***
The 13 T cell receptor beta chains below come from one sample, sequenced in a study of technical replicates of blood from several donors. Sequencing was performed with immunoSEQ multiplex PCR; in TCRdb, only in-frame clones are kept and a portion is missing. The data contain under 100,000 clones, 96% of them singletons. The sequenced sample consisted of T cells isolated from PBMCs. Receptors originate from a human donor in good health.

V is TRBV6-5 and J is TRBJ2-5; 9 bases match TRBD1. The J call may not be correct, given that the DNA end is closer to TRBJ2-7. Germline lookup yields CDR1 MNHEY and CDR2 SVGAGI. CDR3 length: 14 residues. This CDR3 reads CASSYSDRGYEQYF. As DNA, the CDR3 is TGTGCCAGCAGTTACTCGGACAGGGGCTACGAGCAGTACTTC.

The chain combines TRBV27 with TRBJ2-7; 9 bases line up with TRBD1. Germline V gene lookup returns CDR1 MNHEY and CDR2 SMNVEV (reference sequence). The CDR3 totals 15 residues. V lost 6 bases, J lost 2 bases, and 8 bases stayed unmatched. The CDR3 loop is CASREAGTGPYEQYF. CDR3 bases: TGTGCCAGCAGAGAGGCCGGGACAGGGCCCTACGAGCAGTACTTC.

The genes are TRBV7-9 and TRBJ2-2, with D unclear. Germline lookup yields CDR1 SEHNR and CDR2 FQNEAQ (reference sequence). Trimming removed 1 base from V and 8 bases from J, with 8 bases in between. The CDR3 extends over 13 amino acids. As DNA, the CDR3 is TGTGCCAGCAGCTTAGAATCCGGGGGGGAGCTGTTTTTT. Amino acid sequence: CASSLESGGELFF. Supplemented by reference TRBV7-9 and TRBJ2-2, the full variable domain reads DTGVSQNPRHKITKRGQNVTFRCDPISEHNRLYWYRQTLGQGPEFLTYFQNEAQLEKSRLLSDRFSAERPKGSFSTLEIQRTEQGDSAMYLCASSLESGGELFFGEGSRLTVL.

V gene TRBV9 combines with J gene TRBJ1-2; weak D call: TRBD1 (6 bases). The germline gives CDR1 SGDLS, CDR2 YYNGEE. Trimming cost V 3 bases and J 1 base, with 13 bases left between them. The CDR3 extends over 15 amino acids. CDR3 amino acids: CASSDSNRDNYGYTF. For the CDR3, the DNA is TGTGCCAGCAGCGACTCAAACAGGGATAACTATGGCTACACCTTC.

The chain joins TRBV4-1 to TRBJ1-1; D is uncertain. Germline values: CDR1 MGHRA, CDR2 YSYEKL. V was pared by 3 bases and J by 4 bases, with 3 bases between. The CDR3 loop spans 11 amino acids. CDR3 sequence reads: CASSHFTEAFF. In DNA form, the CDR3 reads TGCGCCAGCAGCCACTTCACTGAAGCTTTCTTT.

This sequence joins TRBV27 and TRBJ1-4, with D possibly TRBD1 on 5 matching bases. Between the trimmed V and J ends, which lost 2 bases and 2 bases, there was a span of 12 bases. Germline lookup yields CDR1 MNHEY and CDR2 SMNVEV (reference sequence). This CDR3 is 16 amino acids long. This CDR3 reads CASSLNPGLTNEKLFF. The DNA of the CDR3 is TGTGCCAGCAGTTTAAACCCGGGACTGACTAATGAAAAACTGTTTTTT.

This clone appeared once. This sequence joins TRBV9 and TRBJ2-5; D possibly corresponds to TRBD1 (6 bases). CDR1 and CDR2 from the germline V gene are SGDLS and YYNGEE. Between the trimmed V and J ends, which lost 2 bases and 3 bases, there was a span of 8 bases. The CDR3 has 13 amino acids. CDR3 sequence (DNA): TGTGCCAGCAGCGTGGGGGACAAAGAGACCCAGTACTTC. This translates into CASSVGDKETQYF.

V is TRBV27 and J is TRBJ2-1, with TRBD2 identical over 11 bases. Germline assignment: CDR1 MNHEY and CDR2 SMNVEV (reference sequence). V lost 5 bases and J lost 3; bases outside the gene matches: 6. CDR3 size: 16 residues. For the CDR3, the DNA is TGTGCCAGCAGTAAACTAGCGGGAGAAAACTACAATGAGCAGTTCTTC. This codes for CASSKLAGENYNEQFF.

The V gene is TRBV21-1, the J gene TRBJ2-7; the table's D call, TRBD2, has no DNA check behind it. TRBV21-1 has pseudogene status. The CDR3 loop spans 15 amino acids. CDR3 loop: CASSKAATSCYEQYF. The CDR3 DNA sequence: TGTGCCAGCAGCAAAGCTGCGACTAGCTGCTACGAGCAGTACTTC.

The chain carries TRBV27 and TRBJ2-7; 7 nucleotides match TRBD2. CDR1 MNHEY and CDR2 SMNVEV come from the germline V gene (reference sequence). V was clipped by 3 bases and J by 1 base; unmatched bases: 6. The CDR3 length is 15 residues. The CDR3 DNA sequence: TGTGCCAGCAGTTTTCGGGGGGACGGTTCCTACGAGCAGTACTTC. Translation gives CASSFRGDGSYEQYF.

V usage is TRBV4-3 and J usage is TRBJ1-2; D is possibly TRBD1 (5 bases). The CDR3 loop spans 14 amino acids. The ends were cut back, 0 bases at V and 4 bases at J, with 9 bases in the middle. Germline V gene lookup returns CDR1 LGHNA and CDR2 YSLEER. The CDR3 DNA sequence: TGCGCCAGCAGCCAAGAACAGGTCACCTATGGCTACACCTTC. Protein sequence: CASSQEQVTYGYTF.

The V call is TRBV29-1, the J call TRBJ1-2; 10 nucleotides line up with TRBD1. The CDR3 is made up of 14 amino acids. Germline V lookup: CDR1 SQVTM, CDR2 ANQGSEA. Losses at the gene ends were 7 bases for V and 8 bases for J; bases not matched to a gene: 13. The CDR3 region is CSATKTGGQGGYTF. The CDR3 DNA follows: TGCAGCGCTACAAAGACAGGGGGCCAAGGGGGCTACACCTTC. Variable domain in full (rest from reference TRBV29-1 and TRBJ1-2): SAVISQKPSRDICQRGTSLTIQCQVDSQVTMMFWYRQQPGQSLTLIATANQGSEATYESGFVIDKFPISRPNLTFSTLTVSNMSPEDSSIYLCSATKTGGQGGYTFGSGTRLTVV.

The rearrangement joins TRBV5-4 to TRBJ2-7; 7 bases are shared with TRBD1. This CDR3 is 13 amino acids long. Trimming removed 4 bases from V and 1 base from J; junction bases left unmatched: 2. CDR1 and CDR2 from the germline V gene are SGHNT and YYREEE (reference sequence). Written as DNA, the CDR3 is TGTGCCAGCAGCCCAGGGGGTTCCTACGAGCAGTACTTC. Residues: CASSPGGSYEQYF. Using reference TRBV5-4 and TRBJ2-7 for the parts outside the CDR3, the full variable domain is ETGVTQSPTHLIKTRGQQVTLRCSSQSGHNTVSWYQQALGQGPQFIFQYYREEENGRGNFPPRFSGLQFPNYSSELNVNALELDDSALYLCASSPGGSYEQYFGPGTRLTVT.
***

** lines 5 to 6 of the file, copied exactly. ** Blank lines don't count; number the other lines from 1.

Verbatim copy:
V gene TRBV9 combines with J gene TRBJ1-2; weak D call: TRBD1 (6 bases). The germline gives CDR1 SGDLS, CDR2 YYNGEE. Trimming cost V 3 bases and J 1 base, with 13 bases left between them. The CDR3 extends over 15 amino acids. CDR3 amino acids: CASSDSNRDNYGYTF. For the CDR3, the DNA is TGTGCCAGCAGCGACTCAAACAGGGATAACTATGGCTACACCTTC.

The chain joins TRBV4-1 to TRBJ1-1; D is uncertain. Germline values: CDR1 MGHRA, CDR2 YSYEKL. V was pared by 3 bases and J by 4 bases, with 3 bases between. The CDR3 loop spans 11 amino acids. CDR3 sequence reads: CASSHFTEAFF. In DNA form, the CDR3 reads TGCGCCAGCAGCCACTTCACTGAAGCTTTCTTT.